- The case of Lind and SDSS (2014) AATA 680 demonstrates the difficulty an applicant faces when trying to establish the existence of ‘special circumstances’ to obtain relief from a preclusion period preventing access to social welfare benefits
- While the policy direction of Part 3.14 of the Social Security Act 1991 (Cth) may be a sensible one, i.e. to prevent double dipping, the legislation goes too far and has the capacity to produce surprisingly harsh outcomes, particularly for vulnerable clients inexperienced in managing a lump sum
- Solicitors should advise clients who have received a lump sum compensation payout that the current legislation will impose a preclusion period, the extent of the period, and that it can apply prospectively and retrospectively
The recent Administrative Appeal Tribunal decision in the case of Lind and SDSS (2014) AATA 680 again demonstrates the difficulty an applicant faces when trying to establish the existence of ‘special circumstances’ to obtain relief from a preclusion period preventing access to social welfare benefits. This article discusses the need for reform in this area and sets out some issues solicitors should consider when their clients receive a lump sum compensation payout.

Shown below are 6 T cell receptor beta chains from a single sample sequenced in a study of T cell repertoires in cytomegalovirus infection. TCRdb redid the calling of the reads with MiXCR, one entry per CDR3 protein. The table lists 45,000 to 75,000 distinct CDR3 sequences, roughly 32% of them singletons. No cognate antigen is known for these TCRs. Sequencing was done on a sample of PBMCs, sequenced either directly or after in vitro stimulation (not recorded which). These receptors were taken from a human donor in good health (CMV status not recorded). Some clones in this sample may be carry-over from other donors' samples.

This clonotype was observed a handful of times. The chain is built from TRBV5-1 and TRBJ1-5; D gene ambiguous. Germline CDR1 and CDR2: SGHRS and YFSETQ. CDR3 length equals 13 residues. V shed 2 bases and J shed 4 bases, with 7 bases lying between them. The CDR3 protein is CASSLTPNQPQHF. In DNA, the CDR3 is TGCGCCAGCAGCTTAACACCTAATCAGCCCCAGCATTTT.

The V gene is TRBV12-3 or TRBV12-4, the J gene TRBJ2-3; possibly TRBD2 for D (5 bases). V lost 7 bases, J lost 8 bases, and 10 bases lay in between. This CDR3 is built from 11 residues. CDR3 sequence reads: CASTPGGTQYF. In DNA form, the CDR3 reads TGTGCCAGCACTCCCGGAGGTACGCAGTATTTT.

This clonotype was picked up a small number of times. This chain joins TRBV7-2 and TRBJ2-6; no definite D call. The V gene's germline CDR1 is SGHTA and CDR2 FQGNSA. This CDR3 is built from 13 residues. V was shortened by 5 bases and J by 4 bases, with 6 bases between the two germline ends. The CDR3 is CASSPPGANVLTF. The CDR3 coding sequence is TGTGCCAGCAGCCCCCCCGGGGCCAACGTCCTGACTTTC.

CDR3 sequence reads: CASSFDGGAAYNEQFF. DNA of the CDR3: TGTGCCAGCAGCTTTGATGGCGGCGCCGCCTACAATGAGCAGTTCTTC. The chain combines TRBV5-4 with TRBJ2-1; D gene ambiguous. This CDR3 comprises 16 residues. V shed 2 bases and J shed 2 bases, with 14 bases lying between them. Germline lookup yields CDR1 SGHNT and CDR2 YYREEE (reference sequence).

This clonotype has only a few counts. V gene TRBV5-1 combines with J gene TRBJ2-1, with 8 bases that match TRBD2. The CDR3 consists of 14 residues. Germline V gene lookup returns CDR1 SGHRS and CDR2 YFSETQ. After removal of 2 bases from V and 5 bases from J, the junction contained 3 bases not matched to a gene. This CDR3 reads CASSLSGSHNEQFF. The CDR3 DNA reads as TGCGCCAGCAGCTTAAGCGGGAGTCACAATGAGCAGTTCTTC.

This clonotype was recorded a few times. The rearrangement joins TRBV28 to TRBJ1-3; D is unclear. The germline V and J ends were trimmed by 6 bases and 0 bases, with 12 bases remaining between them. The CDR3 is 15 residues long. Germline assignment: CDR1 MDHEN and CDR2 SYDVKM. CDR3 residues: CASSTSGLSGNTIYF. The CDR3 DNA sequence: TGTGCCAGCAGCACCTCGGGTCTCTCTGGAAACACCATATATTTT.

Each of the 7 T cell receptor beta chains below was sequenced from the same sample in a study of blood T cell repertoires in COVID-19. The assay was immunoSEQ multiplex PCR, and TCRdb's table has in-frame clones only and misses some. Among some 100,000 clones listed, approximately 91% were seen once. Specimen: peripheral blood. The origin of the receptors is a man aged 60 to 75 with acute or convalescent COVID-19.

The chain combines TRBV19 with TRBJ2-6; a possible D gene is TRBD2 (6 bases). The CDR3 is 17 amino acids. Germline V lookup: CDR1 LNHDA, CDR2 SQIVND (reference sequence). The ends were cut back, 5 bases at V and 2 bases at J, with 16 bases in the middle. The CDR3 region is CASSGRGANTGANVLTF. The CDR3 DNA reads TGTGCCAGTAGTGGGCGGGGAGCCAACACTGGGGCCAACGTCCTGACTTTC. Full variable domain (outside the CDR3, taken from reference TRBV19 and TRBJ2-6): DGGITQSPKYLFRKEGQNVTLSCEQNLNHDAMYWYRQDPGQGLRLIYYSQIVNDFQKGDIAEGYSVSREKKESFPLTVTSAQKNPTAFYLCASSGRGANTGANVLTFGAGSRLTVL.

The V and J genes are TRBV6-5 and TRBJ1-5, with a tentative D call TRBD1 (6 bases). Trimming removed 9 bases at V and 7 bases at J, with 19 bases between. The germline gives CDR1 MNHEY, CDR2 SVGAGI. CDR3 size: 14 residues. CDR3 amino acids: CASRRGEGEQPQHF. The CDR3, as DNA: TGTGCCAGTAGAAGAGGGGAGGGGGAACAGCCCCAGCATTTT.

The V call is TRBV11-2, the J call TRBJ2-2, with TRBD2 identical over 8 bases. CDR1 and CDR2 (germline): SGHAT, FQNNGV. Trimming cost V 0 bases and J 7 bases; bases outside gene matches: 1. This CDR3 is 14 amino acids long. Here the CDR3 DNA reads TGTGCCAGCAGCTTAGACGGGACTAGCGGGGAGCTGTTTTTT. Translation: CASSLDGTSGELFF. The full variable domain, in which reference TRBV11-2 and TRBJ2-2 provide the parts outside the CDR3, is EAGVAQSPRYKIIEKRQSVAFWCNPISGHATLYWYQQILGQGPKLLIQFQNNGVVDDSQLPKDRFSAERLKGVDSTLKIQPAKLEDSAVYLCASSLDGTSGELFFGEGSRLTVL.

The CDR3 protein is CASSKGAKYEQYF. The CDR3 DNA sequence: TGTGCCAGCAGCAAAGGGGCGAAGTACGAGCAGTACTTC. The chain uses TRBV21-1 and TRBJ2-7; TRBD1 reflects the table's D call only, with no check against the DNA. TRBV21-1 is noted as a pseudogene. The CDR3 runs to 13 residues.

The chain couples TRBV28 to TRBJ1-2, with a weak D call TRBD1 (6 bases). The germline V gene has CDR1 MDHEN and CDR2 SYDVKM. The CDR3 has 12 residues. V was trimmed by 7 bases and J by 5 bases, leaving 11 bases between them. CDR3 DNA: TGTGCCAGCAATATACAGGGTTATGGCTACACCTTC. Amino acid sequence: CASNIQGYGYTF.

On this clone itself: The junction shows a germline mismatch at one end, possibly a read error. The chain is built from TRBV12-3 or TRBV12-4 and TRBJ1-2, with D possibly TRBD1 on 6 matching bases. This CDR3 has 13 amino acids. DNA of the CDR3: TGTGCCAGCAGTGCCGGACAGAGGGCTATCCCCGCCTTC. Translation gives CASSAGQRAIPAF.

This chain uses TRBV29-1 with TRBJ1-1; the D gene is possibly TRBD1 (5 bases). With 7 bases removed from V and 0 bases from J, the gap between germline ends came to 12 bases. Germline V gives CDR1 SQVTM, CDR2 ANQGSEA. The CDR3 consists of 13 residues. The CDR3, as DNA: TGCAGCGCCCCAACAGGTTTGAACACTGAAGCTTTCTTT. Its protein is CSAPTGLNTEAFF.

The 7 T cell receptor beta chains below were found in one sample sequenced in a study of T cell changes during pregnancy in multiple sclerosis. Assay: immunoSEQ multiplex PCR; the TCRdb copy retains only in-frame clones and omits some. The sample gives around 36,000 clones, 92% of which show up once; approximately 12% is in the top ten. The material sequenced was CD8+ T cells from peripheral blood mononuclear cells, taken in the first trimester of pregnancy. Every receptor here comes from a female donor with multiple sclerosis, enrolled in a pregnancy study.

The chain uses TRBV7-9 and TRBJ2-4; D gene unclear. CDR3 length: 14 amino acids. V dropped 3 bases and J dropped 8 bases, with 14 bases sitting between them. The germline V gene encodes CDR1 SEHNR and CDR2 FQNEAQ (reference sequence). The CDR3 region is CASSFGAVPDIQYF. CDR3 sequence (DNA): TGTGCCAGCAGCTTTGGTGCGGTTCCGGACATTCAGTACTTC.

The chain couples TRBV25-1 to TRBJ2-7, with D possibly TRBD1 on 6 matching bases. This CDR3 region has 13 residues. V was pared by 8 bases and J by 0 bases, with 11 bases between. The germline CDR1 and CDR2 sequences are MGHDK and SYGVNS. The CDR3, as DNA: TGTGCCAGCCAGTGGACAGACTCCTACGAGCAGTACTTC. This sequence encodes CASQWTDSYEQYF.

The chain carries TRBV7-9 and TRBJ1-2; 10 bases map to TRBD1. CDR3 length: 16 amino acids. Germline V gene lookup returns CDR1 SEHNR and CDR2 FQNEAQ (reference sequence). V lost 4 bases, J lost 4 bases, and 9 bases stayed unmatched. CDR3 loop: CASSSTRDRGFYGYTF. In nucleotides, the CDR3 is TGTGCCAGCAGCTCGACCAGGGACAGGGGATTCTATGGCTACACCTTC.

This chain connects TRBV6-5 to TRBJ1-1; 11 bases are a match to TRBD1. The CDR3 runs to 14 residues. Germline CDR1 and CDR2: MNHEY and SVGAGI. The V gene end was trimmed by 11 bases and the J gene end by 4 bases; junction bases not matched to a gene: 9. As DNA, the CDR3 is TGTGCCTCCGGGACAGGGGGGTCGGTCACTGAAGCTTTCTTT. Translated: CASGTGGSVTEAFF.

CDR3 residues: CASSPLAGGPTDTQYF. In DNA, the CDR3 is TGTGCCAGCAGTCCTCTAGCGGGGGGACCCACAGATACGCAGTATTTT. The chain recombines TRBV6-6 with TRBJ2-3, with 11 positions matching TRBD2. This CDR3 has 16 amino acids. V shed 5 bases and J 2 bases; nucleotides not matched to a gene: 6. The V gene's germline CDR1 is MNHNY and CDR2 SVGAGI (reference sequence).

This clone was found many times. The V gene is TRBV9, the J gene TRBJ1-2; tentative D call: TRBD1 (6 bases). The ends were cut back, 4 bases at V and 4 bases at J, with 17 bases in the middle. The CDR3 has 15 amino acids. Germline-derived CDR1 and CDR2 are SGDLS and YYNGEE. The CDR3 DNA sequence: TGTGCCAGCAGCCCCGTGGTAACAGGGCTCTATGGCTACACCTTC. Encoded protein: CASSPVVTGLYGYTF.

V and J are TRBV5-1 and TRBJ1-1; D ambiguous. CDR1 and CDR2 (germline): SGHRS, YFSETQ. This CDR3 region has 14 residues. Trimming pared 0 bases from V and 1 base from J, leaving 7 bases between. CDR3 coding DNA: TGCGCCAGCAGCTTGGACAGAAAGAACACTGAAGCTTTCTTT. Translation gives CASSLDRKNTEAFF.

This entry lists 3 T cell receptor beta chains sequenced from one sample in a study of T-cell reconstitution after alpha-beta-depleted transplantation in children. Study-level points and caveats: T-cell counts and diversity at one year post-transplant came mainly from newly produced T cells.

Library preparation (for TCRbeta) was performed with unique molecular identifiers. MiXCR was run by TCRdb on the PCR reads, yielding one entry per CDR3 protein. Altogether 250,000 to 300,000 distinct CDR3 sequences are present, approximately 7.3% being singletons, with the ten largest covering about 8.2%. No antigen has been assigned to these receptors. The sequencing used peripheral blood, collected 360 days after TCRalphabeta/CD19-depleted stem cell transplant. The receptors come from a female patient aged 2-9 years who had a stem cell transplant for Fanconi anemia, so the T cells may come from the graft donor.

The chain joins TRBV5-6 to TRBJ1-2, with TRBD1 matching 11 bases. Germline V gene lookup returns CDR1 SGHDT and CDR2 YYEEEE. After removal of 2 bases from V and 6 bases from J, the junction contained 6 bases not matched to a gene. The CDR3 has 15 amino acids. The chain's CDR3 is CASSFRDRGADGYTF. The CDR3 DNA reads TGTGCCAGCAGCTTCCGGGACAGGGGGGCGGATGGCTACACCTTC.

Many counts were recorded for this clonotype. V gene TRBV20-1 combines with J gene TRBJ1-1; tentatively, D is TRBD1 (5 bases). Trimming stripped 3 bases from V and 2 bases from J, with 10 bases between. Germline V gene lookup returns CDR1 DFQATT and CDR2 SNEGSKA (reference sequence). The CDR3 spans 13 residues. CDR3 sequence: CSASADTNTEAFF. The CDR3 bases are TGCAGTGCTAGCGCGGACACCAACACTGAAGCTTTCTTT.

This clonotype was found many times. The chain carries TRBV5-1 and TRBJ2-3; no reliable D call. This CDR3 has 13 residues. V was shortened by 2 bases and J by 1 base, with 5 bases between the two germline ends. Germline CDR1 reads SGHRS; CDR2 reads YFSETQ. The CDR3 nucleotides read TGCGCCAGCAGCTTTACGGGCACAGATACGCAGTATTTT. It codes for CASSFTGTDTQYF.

In December 2009, Ms Lind, a 62-year-old nurse, was injured when a car crashed into the rear of her car as she was driving to work. Her injuries were such that she was unable to continue working on a full-time basis and had to scale back to a part-time role. Ultimately, her condition worsened and she became unable to work at all. She received workers compensation payments until she became ineligible upon reaching 65 years of age, at which time she began receiving the age pension. Ms Lind then later settled her CTP claim and received a lump sum payment (including legal costs) of around $275,000. This was the second lump sum she had received in relation to her injury and included an amount for future economic loss. An earlier lump sum payment of around $7,000 was also paid, which did not include any component of future economic loss.
Ms Lind used the lump sum to make payments for workers compensation payback, legal fees, outstanding mortgage payments on her home, outstanding Medicare payments, refunds to Centrelink and outstanding council rates (including interest).
This left her with a very modest amount of money, which she spent in a very short period of time by paying for basic repairs to her home, a second hand car, and repaying loans to friends and family.